The lineup from left to right consisted of Chad Clifton, Mike Wahle, Mike Flanagan, Marco Rivera, and Mark Tauscher. In total, these five players made just six Pro Bowls in their careers (one of which came after one player left Green Bay) and had zero first-team All-Pro honors. But in 2003, they bound together to be one of the very best in the NFL and arguably had the best season by an offensive line in team history — Lombardi era included.
Position coach Larry Beightol perhaps summed up this group best in comments he made to ESPN early on in the 2004 season: “It’s called a team game. We’re not talking about just one offensive lineman, we’re talking about an offensive line: having a solid player at every spot.”
The Packers allowed just 19 sacks in 2003, tying for the second-fewest in the league in total and the fifth-lowest rate of sacks per dropback. They needed to; Brett Favre broke the thumb on his throwing hand in late October, an injury he would deal with all season and one that would underscore the need to keep him clean in the pocket. The Packers also leaned on the line to drive the run game and with Ahman Green leading the way, the team racked up five yards per carry, the second-best mark in the NFL. Overall, the Packers totaled 2,558 rushing yards in 16 games, good for third in the league, while Green also finished second in the league and shattered the team’s single-season record with 1,883 rushing yards on his own.
Advanced metrics illustrate the line’s exceptional play as well. According to Football Outsiders, the Packers’ 2003 line finished second in Adjusted Line Yards, an overall measure of run blocking, and fifth in Adjusted Sack Rate. The Kansas City Chiefs were the only other team whose line finished in the top eight in both categories that year.
A long time in the making
Hall of Fame general manager Ron Wolf assembled this line entirely through the draft over the second half of the preceding decade. Flanagan was the first member of the unit to land in Green Bay, as Wolf plucked him in the third round of the 1996 draft out of UCLA. Three rounds later, Wolf used a sixth-round pick on Rivera, a Penn State graduate. Then, in 1998, the Packers’ most recent supplemental draft pick snagged Wahle, who was suspended for his last year of college after a positive steroid test, as a second rounder.
None of these three players would start immediately, however. Wahle spent a year on the bench before taking over as the left guard in 1999. A short-lived stint at left tackle in 2000 didn’t stick, but he was back at guard for good in 2001. Rivera didn’t see the field as a rookie, but was a backup in ‘97 before winning a starting job in ‘98.
Flanagan’s road to a starting job was even longer, and was far more convoluted. He missed his first two seasons with injuries and Wolf tried to trade him to Carolina at the end of camp in 1998, but a failed physical scuttled the agreement. Still, Flanagan managed to play in his first two games that year and spent another two seasons as Frank Winters’ backup before an injury to the veteran opened up the job in 2001. Flanagan finally got his shot to start, starting every game at center and solidifying himself as a critical piece on the line. In 2002, Flanagan was called into emergency duty at left tackle for the second half of the year, but Winters’ retirement following that year gave him the full-time center job for 2003.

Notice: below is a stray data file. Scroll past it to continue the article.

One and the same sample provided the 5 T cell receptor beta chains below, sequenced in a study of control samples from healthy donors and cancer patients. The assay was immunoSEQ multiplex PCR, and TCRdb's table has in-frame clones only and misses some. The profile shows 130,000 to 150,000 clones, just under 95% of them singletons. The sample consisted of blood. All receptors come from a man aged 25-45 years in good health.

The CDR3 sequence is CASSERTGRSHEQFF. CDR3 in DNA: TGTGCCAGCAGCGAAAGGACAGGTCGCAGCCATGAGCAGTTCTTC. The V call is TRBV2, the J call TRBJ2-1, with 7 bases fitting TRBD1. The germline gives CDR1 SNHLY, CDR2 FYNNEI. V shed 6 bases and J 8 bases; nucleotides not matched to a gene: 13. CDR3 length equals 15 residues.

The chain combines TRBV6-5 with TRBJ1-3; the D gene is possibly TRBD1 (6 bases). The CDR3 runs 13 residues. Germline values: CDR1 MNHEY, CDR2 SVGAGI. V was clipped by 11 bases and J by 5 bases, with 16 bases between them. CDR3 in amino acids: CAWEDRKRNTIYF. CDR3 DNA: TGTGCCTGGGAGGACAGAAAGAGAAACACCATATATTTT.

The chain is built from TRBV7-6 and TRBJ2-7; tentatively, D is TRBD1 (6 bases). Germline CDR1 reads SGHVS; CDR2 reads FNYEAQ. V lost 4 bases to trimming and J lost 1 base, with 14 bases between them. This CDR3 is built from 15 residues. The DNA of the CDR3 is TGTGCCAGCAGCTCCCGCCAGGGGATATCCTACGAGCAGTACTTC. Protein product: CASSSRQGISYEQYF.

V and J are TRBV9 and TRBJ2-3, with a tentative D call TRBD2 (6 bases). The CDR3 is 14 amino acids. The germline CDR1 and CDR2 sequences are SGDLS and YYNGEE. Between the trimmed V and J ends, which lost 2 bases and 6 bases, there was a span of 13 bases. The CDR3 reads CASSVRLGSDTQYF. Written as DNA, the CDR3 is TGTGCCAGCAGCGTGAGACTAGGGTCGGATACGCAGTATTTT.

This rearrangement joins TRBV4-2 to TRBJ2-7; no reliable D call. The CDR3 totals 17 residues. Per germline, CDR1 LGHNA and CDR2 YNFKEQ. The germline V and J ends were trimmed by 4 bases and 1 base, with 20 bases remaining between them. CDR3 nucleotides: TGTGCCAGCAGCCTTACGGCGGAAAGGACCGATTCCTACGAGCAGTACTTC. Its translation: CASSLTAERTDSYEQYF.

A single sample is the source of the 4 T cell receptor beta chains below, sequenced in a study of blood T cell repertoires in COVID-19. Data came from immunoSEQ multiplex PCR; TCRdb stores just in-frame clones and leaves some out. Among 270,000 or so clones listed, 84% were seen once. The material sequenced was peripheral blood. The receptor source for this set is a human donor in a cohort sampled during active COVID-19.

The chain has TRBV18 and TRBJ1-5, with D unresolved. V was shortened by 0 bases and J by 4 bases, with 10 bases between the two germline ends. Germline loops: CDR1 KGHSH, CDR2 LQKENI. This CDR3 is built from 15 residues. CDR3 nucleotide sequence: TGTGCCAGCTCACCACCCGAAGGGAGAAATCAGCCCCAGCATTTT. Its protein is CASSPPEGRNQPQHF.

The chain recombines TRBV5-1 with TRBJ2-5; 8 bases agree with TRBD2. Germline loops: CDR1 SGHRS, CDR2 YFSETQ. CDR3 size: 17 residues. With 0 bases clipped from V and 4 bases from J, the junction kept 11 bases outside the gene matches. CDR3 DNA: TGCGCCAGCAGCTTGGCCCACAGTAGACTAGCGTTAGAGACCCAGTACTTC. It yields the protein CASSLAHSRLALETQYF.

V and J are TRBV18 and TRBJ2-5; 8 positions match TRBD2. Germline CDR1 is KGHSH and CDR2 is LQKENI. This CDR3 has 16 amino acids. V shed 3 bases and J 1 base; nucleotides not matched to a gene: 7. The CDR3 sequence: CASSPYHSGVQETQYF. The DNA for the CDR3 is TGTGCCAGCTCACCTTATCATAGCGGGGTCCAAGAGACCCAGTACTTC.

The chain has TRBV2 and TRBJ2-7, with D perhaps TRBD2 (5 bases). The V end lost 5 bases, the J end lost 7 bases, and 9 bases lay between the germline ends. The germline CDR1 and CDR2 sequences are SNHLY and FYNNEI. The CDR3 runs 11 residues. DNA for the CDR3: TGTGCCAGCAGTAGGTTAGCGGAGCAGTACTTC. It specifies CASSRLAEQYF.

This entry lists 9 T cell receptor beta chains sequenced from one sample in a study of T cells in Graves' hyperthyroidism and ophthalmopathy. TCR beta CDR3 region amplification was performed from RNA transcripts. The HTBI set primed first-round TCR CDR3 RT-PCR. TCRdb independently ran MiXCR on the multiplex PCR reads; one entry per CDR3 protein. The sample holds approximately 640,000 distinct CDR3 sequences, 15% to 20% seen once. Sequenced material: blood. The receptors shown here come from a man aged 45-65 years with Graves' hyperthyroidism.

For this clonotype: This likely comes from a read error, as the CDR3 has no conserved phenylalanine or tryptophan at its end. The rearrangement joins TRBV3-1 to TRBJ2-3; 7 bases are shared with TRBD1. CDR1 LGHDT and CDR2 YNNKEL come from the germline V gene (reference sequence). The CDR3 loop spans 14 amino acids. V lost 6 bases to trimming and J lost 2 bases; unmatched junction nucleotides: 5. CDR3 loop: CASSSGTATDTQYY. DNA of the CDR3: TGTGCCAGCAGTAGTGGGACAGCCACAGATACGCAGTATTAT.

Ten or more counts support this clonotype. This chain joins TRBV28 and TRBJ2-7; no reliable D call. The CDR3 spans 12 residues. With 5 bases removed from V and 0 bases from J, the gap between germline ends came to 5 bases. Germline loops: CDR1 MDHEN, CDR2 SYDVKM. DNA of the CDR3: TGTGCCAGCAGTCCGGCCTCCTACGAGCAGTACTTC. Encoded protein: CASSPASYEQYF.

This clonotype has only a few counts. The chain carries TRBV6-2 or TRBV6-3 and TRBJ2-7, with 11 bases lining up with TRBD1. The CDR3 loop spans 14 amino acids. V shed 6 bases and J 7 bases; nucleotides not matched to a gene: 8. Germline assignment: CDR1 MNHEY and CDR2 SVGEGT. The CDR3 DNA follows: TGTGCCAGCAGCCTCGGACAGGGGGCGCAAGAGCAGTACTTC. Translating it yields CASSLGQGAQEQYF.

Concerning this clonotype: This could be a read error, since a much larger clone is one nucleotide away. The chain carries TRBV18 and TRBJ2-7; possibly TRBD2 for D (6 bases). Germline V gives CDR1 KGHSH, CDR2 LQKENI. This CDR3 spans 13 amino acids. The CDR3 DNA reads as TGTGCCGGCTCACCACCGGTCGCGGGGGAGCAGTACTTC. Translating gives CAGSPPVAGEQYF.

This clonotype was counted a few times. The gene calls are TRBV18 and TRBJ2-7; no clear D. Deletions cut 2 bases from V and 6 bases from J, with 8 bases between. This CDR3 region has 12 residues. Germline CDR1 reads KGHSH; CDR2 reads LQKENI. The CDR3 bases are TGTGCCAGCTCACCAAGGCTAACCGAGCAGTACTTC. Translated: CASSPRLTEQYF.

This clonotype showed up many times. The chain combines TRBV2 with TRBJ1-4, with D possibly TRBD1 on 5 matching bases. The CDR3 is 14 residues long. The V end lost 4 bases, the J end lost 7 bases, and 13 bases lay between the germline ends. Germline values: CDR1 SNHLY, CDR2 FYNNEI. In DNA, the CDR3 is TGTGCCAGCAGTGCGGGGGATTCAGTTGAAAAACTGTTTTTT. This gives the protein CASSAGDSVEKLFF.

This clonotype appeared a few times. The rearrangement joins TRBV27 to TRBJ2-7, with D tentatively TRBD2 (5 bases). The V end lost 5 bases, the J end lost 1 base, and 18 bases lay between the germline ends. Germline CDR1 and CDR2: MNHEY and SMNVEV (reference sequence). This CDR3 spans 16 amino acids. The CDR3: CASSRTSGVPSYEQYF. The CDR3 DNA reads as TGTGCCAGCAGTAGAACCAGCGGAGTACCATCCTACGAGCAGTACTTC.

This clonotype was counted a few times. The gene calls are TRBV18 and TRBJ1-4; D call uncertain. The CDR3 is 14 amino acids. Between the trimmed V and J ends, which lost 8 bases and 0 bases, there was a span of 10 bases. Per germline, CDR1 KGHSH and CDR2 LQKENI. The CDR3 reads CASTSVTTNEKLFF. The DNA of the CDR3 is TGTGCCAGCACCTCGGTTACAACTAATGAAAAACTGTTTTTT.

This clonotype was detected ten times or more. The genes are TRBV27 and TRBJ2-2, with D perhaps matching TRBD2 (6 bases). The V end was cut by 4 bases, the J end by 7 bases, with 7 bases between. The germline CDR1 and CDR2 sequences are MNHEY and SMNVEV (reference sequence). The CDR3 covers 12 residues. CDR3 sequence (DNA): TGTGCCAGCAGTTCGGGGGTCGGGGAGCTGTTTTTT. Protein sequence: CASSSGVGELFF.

The tackle positions were a different story, as Wolf found a pair of 10-year starters in the 2000 draft — one early and one late — and both started as rookies. Chad Clifton was a second-round pick out of Tennessee and the team immediately tabbed him with expectations as the team’s future left tackle. Clifton delivered quickly, taking control of the job from Wahle by midseason. An excellent pass blocker, Clifton rarely missed a game in his career. Before his final season of 2011, he had played fewer than 12 games in a season only once: when Warren Sapp blindsided him on an interception return in 2002, forcing Flanagan to move out to tackle. And although he was one of the NFL’s most consistent and steady linemen, Clifton made just two Pro Bowls, with the honors coming in 2007 and 2010.
The right tackle ended up being a surprise; Wisconsin native and former Badger Mark Tauscher was a seventh-round pick in 2000 and was a bit of an afterthought. Once called the “Pillsbury Dough Boy” by Wolf, Tauscher didn’t necessarily look the part of an athletic tackle, but an injury to veteran Earl Dotson in week two gave Tauscher the job, one he would hold when available through the entire decade.
In 2003, the starting five were together for every one of the Packers’ 18 regular and postseason games. Two members of the group, Flanagan and Rivera, earned a trip to Honolulu for the Pro Bowl in February. For Rivera, it was his second of three straight Pro Bowl honors, and he was named second-team All-Pro as well. However, that was the only Associated Press All-Pro honor that any of these players would receive in their entire careers.
One of the few national accolades that these players received was, fittingly, a group photoshoot that the line did together. Of course, as is usually the case in football, they were overshadowed by Favre, as the unit posed with their quarterback for the cover of The Sporting News before Week 1. That seems appropriate for a group that was so much more than any one individual.
A few years ago, Rivera reflected on the 2003 season and he too focused on the chemistry and experience that the line had built up over the years.
“I think we had a good relationship with all five guys. We just meshed really well, plus we played a long time together,” Rivera said. “We’re all different, but we all kind of had the same goal.”
It wasn’t about the accolades or the stats for this group. And although the Packers bowed out of the playoffs in the Divisional Round, the 2003 season still sticks in fans’ — and players’ — minds as a particularly memorable year. By 2006, just three years later, all three interior linemen were in different cities, but Rivera looks back fondly on his time with four men he still calls friends.
“When you start adding days, practices and games, at the end of the year you’re like ‘wow, we did something special.’”